Fishermen searched the seas off Cameroon Thursday for 127 people feared dead after a ferry sank.
The boat was bound for the central African nation of Gabon from a town in Nigeria near Cameroon’s border. First word of the accident came when fishermen found bodies floating Wednesday off the port town of Kribi, said a top regional official, Gregoire Mvombo.
He cited survivors as saying 150 people from Nigeria, Burkina Faso and Ivory Coast were onboard, and 23 people were rescued. The cause of the accident was not immediately known.
Mvombo said rescue workers in the area had enlisted local fishermen in the search Thursday, but the 127 missing passengers were feared dead.
Many ferry masters in Africa pack passengers aboard old or poorly maintained ships. In a vast continent with poor road or rail systems, river or ocean routes are used to transport goods to market. Few ferries keep proper passenger manifests.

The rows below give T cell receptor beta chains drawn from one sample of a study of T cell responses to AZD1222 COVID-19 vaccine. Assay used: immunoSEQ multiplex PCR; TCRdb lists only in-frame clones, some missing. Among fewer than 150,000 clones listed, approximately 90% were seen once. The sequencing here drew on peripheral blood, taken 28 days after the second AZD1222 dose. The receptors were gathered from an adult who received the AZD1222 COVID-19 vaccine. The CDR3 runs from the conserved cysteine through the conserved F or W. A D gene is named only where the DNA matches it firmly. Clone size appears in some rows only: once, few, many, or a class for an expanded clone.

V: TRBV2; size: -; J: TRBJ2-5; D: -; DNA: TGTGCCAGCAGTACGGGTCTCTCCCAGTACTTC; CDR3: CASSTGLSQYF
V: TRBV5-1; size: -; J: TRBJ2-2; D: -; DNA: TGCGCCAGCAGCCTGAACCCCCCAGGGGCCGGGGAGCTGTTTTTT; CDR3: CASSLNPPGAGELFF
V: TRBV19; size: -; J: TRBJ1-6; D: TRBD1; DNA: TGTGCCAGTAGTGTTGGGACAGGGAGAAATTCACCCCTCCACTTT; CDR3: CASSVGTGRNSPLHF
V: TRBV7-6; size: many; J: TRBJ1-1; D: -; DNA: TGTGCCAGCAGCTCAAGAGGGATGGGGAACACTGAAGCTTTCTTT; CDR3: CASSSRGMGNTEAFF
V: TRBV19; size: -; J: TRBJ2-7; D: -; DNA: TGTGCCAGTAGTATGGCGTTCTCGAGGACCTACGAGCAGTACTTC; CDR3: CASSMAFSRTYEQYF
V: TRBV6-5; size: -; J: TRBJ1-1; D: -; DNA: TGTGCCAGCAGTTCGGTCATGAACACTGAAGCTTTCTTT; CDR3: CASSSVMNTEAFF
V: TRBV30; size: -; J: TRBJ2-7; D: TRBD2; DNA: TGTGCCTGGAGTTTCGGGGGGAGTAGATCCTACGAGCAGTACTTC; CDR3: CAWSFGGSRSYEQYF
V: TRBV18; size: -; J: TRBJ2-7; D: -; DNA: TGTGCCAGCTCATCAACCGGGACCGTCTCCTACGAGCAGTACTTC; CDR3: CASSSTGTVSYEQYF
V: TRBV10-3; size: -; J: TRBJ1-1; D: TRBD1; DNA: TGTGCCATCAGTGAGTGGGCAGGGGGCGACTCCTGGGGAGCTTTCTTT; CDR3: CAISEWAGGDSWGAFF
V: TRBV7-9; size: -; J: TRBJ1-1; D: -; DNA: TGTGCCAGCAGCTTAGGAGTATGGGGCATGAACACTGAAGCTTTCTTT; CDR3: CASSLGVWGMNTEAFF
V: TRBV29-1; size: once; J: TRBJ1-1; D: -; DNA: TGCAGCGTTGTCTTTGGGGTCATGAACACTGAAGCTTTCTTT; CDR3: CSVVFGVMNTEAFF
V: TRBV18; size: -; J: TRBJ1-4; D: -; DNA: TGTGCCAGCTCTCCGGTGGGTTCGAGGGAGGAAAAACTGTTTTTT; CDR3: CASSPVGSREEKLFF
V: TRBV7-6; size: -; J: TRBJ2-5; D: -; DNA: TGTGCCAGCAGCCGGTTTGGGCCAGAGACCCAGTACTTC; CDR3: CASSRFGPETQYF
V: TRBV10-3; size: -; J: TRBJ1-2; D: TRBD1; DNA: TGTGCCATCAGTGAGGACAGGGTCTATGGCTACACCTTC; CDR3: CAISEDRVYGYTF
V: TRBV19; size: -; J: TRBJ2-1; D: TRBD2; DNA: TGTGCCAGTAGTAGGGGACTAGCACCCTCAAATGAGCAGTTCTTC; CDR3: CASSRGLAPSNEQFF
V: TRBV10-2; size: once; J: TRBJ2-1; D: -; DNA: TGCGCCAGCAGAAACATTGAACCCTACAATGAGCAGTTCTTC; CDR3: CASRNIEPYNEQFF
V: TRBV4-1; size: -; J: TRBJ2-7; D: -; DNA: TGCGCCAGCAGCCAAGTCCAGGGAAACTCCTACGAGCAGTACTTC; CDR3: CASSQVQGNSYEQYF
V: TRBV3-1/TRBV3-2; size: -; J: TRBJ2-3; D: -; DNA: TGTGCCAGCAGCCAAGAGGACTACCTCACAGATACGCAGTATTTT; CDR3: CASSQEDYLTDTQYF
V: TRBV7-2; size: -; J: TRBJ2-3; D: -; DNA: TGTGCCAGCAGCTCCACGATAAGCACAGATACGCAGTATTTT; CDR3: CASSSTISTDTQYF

Some 1,863 died when the MS Joola capsized off the coast of Senegal on Sept. 26, 2002, a more deadly accident than the Titanic. Only about 60 people survived.
Deaths at sea also have resulted from a recent upsurge in African migrants fleeing poverty and joblessness to try to reach Europe by boat from Mauritania, a west African nation thousands of miles north of Cameroon.
More than 1,000 Africans have died over the past four months alone while trying to sail in small wooden boats from Mauritania to Spain’s faraway Canary Islands, according to Mauritania’s Red Crescent branch.